In 2009, four applications submitted by France were inscribed on the representative and safeguarding lists of intangible cultural heritage (ICP): LeMaloya, the Art du trait de Charpente and the know-how of the Aubusson Tapestry for the representative artist, the Cantu in paghjella of Corsica for the backup list.

As part of the Fête de la Musique, the Minister of Culture and
Communication wished to honor more particularly the Cantu in paghjella and the
Maloya, during a ceremony combining words and presentations
musical and sung.
The Maloya is both a form of music, a song and a dance specific to the island of
Reunion. Mixed from the beginning, it was created by slaves of Malagasy origin and
African in sugar plantations, before spreading to the entire population of the island.
Formerly a dialogue between a soloist and a choir accompanied by percussions, the Maloya
takes on more and more varied forms today. Sung and danced on stage by
professional or semi-professional artists, it is mixed with rock, reggae
or jazz. Formerly dedicated to the worship of ancestors in a ritual setting, the Maloya is
gradually became a song of laments and demands for slaves and,
for thirty years, a music representative of the Reunion identity. He
thanks to its vitality to some 300 groups and to a specialized musical education
conservatory of Reunion.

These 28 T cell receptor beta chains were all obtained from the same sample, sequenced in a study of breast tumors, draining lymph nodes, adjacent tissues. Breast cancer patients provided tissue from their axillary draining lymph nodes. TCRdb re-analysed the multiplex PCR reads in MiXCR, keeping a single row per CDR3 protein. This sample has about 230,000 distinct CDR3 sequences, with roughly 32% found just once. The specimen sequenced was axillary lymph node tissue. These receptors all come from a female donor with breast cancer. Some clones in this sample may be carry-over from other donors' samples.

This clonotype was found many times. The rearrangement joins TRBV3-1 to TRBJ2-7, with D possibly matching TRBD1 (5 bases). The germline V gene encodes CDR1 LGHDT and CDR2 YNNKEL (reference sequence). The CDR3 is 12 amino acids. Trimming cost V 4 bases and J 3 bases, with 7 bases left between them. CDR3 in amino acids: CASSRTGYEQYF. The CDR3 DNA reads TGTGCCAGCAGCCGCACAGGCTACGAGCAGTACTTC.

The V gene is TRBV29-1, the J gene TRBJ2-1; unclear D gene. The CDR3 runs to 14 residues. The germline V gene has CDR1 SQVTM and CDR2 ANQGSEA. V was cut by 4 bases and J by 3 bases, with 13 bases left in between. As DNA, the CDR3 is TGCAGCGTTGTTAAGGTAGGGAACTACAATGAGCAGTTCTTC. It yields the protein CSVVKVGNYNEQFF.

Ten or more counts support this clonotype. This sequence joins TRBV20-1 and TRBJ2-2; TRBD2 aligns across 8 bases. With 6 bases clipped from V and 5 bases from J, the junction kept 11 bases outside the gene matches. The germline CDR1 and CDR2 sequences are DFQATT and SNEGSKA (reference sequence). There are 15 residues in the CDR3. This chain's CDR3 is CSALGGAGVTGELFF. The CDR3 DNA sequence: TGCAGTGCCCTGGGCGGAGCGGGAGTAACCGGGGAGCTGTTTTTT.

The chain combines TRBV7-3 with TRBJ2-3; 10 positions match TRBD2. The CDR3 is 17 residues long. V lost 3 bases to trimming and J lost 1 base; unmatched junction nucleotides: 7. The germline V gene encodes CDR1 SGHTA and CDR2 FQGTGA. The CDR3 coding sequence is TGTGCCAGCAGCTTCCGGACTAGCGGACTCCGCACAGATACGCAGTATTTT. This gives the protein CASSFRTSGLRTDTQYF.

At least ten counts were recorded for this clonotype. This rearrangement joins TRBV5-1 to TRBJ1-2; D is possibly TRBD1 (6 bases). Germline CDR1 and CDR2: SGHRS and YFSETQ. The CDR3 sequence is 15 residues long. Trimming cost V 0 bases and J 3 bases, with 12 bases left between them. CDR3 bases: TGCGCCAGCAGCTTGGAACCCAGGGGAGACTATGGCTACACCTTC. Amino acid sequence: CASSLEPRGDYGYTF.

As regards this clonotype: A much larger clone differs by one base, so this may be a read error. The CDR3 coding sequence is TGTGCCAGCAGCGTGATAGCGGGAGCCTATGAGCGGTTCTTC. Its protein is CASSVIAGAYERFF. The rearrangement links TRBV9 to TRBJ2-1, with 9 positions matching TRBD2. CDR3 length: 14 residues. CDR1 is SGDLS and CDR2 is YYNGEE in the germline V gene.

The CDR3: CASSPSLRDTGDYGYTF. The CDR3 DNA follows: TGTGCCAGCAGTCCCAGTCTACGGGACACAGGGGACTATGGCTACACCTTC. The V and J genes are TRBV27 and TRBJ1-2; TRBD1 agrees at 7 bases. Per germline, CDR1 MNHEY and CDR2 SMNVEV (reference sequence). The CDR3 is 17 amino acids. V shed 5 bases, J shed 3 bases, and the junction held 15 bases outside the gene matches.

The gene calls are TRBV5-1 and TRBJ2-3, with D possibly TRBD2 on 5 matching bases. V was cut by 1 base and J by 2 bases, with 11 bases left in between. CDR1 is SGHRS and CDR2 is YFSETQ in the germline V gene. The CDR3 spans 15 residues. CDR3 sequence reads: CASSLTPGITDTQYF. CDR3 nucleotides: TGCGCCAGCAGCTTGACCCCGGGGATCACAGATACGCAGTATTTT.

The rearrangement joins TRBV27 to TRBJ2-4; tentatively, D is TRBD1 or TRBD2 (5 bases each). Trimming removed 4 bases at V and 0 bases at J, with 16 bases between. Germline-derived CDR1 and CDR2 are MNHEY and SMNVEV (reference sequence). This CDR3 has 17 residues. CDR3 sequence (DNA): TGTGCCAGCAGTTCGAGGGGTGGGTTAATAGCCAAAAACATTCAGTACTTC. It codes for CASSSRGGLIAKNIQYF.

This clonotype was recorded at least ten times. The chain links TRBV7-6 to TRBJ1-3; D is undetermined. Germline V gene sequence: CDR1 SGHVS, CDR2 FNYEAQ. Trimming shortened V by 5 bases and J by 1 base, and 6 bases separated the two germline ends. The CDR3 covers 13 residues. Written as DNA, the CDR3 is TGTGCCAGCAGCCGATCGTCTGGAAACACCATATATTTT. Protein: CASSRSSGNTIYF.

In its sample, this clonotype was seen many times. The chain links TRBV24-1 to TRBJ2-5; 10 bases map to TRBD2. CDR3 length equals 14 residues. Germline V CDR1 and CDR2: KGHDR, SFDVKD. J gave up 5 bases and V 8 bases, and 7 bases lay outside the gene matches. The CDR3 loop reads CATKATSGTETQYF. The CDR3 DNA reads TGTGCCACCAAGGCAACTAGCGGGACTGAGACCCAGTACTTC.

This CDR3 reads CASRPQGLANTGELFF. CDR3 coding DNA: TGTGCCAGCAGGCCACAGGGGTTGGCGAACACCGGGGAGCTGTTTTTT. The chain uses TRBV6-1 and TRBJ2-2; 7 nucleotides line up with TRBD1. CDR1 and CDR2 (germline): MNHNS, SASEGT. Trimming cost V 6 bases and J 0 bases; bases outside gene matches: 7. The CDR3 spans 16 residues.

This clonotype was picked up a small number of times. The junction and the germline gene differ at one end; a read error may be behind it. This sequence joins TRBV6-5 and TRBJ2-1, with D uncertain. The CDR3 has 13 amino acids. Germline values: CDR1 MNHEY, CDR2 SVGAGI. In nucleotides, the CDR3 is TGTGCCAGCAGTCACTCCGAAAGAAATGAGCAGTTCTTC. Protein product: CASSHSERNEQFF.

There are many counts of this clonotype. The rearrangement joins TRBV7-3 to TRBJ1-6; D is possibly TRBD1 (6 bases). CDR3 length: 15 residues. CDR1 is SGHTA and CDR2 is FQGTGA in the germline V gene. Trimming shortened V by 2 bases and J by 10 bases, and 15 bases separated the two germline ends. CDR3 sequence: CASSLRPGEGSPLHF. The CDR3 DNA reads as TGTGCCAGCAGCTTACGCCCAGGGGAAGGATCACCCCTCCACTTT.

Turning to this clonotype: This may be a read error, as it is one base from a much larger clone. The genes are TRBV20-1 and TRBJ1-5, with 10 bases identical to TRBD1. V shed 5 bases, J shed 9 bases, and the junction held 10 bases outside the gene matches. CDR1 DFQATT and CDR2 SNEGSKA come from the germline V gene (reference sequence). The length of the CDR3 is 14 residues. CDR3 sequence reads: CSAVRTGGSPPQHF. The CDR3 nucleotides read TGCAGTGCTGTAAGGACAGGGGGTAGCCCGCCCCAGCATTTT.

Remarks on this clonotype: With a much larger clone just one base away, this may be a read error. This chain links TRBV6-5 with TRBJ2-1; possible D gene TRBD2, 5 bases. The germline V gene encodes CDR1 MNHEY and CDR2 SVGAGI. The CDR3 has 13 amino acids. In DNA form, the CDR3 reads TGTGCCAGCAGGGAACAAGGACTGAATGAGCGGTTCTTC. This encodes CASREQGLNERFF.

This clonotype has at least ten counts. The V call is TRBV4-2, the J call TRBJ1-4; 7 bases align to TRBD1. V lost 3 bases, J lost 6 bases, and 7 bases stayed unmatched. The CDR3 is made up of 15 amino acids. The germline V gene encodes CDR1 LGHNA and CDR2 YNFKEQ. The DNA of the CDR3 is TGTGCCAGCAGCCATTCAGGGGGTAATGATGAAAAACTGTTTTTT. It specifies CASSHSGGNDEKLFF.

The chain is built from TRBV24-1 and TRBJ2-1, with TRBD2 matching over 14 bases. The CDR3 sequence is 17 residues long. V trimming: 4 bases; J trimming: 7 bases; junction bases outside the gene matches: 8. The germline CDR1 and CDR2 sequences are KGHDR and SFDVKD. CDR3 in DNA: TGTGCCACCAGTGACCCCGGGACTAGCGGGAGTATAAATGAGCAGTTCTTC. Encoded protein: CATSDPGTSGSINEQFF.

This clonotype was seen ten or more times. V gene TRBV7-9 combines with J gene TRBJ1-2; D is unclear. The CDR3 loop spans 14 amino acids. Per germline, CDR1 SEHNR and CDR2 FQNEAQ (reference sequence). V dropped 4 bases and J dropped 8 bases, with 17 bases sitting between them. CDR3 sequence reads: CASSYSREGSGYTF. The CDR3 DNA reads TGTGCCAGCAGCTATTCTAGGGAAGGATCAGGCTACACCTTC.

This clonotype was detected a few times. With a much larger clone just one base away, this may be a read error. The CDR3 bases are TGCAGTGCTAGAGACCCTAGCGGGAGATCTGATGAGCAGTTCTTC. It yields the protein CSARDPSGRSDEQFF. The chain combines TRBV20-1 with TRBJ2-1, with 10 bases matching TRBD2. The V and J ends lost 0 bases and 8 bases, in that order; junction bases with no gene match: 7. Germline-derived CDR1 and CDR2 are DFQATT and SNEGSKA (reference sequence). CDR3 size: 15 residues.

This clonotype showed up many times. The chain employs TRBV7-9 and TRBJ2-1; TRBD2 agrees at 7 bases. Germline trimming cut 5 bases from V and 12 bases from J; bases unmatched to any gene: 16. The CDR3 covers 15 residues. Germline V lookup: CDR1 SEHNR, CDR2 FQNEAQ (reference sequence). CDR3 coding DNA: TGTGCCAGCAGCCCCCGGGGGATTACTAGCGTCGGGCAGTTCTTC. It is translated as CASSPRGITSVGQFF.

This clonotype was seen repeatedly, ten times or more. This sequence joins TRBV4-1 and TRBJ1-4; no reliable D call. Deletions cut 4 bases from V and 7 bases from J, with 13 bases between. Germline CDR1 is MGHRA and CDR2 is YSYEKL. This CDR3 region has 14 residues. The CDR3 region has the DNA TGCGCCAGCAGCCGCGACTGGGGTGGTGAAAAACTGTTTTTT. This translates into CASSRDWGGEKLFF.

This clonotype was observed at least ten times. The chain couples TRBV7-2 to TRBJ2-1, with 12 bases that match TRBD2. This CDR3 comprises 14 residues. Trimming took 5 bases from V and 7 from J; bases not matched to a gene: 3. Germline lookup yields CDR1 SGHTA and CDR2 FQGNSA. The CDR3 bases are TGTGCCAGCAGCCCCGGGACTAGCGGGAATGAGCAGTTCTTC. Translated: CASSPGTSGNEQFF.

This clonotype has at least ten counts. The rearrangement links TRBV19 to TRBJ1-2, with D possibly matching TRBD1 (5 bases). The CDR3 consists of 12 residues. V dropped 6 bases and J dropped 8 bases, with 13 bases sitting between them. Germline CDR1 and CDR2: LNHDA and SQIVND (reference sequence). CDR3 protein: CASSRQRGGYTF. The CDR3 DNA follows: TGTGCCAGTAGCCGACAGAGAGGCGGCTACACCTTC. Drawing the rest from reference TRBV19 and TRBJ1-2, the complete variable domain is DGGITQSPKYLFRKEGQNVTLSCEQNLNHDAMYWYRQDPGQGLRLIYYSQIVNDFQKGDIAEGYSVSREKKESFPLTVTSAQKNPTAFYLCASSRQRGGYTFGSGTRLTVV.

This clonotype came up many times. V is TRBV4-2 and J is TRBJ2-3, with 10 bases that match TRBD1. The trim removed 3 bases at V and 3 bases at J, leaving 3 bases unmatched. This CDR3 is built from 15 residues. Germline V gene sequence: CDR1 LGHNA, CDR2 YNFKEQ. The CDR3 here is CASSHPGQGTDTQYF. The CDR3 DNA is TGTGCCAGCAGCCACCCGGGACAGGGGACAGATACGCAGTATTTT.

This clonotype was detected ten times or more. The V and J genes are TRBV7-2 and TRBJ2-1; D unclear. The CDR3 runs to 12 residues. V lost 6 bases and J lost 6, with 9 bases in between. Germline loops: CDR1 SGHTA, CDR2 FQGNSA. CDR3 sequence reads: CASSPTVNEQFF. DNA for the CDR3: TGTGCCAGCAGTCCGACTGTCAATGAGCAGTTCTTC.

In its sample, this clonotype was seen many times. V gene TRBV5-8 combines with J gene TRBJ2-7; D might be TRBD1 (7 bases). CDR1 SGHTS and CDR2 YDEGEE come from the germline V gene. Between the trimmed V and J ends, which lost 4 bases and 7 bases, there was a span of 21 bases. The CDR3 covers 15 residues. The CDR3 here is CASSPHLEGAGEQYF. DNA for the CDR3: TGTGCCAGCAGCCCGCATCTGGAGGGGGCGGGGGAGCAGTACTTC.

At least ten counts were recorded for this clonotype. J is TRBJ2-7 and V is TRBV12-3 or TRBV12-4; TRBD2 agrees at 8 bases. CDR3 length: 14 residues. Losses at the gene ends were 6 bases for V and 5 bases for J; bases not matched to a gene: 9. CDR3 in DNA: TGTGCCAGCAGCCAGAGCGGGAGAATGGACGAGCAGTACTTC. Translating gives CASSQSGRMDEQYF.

The paghjella is a tradition of Corsican songs performed by men. It combines
three vocal registers, makes wide use of the echo and sings a capella in various
languages including Corsica, Sardinia, Latin and Greek. Oral tradition at the same time
it is sung on various festive, social and
religious. Despite the efforts of practitioners to reactivate the directory, the paghjella has
gradually lost its vitality. If no action had been taken, it risked
survive only in the form of a tourism product that has no connection to the
community that gives it meaning.
Since 2003, the UNESCO Convention for the Safeguarding of the Cultural Heritage
the objective of the States which have ratified it is the protection of rites, practices,
expressions, representations and traditions held by their communities in
fields as diverse as traditional music, songs and dances, know-how
and technical, collective events, oral traditions.
The event was held on the eve of the opening of the third
General Assembly of States Parties to the Convention, which will bring together the 120
countries that have ratified the convention to date.